Two days ago, I got a comment from a 'Sanjay' who claimed to work in a busy spam writing center in India. As I'm a basically trusting soul, I took Sanjay at his word, although I'm sure some of my cynical readers might suggest that particular comment was a hoax actually written by someone in Rhode Island who sails a Laser.
Be that as it may, I'm choosing to ignore any such cynical allegations as the comment sets me up very nicely for this post, and frankly, I didn't have anything else ready to go today, anyway.
I've mentioned before that I work for a newspaper. I probably haven't mentioned that it's a fairly large one which employs over a thousand people (that number used to be much higher, but that's the subject for another post).
What does this have to do with Sanjay the spam writer? Well, large organizations like the one I work for tend to get a lot more spam than individual users, for various technical reasons I won't go into here - mainly because I don't understand most of them.
Our efficient IT department has set up sophisticated (their word, not mine) spam filters for capturing all of this spam, but those filters don't immediately discard the spam. This is so that users can review what has been caught in the filter in case something important was mistakenly identified as spam.
A summary of the spam caught in the filter is sent to us every day for our review. We see the subject line and sender for every item, without actually receiving the e-mails (which is good, since most of them contain computer viruses or links to web sites that will infect your computer with all the viruses you could ever want, free of charge).
So where am I going with this? Oh right, the daily list of spam I get from good folks like Sanjay. I thought I would share some of this with you as a public service so that you will know how to recognize spam when you see it. Here are the subject lines from some spam that was sent to me recently and how our sophisticated spam filters were able to recognize them as spam.
Perfect Presents For Perfect Season (from hemorrhoidUW)
On the surface, this looks like an innocent enough offer. Since the holiday shopping season now begins on October 1st, by now we're all looking for nice presents for family and friends. The problem with this e-mail is the name of the sender - hemorrhoidUW. It's not likely you'll find holiday presents that are perfect for anyone from someone named hemorrhoidUW.
If You Don't Feel Like Just Being Average, Try Some Enlargement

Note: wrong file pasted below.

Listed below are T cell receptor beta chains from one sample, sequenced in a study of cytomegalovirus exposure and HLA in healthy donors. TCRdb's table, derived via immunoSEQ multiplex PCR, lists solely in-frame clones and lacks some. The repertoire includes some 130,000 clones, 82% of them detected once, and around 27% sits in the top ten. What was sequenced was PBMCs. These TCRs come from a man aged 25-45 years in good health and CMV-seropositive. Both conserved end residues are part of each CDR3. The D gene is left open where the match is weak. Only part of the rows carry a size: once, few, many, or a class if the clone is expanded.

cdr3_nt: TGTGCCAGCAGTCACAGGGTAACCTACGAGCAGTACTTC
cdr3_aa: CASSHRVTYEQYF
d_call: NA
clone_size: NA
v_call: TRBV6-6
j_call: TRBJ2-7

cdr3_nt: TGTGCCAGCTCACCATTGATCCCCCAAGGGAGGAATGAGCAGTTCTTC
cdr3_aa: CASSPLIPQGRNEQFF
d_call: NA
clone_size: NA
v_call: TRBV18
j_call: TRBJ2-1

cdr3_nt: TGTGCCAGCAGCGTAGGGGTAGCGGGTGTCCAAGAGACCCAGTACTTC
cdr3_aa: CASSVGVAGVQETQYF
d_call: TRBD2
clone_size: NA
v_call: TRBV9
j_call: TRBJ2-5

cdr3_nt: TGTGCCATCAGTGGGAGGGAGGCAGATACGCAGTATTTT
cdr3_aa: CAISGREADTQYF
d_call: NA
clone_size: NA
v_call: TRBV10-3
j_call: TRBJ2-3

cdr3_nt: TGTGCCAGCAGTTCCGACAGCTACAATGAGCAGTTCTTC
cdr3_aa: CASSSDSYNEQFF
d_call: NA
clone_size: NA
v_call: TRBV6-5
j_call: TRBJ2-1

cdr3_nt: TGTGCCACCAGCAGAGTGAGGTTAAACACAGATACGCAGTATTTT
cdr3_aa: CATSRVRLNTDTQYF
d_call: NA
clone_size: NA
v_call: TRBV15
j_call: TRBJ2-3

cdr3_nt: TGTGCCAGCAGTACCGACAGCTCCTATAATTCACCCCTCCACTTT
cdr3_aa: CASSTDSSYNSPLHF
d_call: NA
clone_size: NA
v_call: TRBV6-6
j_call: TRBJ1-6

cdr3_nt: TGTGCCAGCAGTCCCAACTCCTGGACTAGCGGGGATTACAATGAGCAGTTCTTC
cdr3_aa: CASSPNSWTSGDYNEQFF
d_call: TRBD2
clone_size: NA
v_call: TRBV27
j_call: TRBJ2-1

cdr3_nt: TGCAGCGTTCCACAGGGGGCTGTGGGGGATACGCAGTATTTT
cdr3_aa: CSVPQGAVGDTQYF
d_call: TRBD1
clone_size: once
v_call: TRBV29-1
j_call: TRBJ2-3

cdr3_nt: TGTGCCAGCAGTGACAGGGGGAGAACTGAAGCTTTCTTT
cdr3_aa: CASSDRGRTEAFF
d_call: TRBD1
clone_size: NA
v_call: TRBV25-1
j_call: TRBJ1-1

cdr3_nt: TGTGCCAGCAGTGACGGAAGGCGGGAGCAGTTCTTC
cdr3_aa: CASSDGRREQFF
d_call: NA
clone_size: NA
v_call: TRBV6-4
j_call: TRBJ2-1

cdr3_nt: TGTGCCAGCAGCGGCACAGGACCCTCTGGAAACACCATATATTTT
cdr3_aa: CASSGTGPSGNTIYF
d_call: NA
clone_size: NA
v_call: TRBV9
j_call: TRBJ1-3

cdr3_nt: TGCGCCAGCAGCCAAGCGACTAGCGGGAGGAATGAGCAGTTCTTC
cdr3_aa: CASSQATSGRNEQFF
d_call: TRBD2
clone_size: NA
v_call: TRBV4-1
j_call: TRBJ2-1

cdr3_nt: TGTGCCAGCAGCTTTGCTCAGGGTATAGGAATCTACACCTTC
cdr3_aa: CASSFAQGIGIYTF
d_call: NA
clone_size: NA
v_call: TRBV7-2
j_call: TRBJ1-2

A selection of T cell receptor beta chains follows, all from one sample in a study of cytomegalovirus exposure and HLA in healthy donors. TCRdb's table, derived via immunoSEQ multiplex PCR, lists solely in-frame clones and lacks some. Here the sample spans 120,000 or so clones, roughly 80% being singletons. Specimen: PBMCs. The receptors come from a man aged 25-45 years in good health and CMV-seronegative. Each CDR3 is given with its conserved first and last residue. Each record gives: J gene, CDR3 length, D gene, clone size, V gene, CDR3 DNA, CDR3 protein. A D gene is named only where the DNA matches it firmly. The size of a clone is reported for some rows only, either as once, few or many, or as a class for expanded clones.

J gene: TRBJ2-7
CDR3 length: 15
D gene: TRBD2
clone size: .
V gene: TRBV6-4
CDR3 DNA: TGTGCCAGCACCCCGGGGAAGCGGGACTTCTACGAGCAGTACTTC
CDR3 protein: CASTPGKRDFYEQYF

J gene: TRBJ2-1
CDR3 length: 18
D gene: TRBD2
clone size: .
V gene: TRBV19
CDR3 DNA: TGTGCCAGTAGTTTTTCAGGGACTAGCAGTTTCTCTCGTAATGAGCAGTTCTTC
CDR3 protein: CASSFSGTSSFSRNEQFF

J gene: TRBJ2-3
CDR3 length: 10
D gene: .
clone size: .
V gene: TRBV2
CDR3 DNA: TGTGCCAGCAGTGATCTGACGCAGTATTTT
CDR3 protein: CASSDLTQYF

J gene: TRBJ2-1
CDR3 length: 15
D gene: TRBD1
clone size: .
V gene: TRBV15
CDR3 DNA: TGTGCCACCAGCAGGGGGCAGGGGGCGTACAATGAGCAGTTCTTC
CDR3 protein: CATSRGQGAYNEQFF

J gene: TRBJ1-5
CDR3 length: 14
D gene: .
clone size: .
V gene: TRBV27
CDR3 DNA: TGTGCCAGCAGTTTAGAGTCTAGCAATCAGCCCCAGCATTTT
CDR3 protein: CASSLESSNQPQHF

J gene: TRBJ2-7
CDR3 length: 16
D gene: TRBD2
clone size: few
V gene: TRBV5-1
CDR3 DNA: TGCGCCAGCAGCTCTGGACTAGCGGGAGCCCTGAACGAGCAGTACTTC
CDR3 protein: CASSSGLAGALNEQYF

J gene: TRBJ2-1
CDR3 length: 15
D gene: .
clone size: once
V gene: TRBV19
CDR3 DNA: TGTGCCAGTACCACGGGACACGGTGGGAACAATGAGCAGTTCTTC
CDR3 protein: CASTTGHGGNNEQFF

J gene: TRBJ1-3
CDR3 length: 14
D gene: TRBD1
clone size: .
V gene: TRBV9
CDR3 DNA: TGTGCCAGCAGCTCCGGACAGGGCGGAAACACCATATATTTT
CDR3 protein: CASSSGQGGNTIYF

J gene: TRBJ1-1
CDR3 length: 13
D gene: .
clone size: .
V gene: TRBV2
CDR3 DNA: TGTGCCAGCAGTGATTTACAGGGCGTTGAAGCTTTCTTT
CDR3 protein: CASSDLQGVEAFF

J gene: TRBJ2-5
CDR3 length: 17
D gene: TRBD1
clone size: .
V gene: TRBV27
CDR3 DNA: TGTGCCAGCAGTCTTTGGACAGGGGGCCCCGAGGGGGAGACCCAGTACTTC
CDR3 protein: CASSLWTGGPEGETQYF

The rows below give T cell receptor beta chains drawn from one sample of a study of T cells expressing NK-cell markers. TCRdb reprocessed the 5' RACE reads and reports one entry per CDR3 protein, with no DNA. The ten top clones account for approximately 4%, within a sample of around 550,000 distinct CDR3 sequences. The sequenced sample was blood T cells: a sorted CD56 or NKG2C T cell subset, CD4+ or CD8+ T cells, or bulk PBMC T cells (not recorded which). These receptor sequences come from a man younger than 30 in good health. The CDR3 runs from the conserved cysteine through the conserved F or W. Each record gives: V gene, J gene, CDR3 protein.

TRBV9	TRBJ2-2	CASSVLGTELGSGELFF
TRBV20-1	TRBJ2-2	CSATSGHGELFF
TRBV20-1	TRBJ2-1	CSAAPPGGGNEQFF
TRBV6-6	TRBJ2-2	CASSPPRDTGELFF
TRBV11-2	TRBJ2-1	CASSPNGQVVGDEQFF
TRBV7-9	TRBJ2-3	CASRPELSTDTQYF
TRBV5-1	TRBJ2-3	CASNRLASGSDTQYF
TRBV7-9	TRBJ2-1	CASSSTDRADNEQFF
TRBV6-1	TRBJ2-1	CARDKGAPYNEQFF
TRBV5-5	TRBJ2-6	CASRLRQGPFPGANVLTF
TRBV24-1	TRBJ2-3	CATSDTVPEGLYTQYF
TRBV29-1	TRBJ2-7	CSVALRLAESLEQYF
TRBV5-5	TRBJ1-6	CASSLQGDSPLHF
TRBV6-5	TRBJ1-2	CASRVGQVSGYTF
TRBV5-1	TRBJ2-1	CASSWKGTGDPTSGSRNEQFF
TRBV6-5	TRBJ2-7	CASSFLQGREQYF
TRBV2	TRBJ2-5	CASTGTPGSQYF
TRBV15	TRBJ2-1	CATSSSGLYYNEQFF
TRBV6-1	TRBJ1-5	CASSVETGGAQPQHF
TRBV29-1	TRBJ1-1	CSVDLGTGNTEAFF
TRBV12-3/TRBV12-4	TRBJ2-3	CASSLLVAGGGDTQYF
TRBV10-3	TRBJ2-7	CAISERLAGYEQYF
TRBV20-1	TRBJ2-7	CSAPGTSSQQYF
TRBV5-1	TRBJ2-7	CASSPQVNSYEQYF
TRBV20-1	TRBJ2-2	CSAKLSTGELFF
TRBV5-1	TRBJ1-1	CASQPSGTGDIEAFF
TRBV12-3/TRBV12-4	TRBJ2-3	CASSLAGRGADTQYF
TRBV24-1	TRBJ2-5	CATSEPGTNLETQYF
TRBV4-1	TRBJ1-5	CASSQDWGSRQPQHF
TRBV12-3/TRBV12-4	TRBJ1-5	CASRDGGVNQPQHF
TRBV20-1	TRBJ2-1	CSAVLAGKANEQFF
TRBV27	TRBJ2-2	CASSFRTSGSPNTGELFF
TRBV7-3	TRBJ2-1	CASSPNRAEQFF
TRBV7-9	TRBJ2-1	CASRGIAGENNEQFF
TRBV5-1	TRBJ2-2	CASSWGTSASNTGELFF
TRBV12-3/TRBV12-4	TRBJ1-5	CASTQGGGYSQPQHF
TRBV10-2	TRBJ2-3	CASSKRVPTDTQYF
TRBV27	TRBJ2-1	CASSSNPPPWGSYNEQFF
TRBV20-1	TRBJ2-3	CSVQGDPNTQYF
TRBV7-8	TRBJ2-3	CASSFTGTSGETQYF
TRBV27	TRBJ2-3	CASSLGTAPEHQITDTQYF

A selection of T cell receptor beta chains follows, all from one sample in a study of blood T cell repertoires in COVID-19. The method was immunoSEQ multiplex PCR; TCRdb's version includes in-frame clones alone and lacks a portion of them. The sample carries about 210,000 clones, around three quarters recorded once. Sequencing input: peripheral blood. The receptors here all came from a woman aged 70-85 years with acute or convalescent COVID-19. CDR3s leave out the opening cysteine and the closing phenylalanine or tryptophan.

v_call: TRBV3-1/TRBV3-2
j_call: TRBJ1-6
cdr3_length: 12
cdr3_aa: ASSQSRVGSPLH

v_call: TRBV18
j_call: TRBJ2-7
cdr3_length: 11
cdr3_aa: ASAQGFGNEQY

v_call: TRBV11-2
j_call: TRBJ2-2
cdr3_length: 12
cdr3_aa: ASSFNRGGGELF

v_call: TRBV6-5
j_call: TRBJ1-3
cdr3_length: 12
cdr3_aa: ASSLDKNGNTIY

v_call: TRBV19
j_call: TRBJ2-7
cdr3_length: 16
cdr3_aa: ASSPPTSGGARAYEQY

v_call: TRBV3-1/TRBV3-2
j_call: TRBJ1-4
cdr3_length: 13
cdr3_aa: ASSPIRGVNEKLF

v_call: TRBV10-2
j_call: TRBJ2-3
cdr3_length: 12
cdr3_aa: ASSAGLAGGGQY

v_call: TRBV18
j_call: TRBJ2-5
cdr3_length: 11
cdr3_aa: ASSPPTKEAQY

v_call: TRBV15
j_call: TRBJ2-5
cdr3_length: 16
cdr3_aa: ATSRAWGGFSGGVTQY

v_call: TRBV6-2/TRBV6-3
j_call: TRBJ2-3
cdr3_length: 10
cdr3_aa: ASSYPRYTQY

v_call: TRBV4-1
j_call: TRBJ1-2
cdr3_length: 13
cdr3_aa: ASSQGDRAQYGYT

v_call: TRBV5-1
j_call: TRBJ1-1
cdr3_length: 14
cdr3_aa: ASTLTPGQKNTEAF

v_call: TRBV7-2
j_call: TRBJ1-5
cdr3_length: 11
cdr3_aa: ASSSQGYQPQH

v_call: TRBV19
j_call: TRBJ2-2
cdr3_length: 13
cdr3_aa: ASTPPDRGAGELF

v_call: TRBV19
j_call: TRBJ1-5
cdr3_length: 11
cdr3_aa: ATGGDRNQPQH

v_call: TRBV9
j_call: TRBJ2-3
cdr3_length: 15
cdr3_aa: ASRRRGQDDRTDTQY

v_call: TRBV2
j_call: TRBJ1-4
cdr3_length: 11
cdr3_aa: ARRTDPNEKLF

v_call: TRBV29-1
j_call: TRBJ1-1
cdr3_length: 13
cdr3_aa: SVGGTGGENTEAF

These spammers can be very clever. I don't know how they figured out I used to be a photographer. But what distinguished serious photographers from amateurs in the old days before digital cameras and inkjet printers was that amateurs took their pictures to the drugstore for processing, while real photographers made their own enlargements in darkrooms. That's darkrooms, not dark rooms. I'm even more amazed that the spam filter was able to figure all of that out.
Be A Stallion In Bed (from Margery)
I don't know why Margery thinks I'm a fan of the original Godfather movie, but that certainly wasn't my favorite scene, and I don't know why Margery spells her name that way, either.
Review Annual Social Security Statement (from ssa.gov)
Wow, look how easy the government is making it for us to review our social security accounts online. Just enter your name, home address, and social security number on the website and they'll tell you anything you need to know. I wonder why this got tagged as spam. It says it's from the gov, right?
No Fraud Or Hoodwink In Our Enterprise! Never-losing Rules of Gambling!
I can't believe how lucky I was to get this. For years, people have been trying to figure out how to win at gambling, and here's everything I need to know on one website. And it must be legitimate - they tell you right up front there's absolutely no hoodwink.
Made From High Quality Materials So It Not Only Look, But Feels Like Genuine Too
I'm not sure exactly what they're selling here, but it came from the same folks who know I'm experienced at enlargements.
Any e-mail sent to me that is also from me.
One of the latest spammer ploys is to use your own e-mail address as the sender's e-mail address. Isn't this kind of a tip-off that this may not be a legitimate e-mail? I send very little e-mail to myself, and hardly ever is it anything about products that look and feel genuine.
I don't understand why none of the people who sell Viagra or Cialis online know how to spell the names of their own products. What I really want to know is whether women receive spam for Viagra and Cialis, too.
If you're a woman and receive more than four of these spams in the same day, call your physician at once.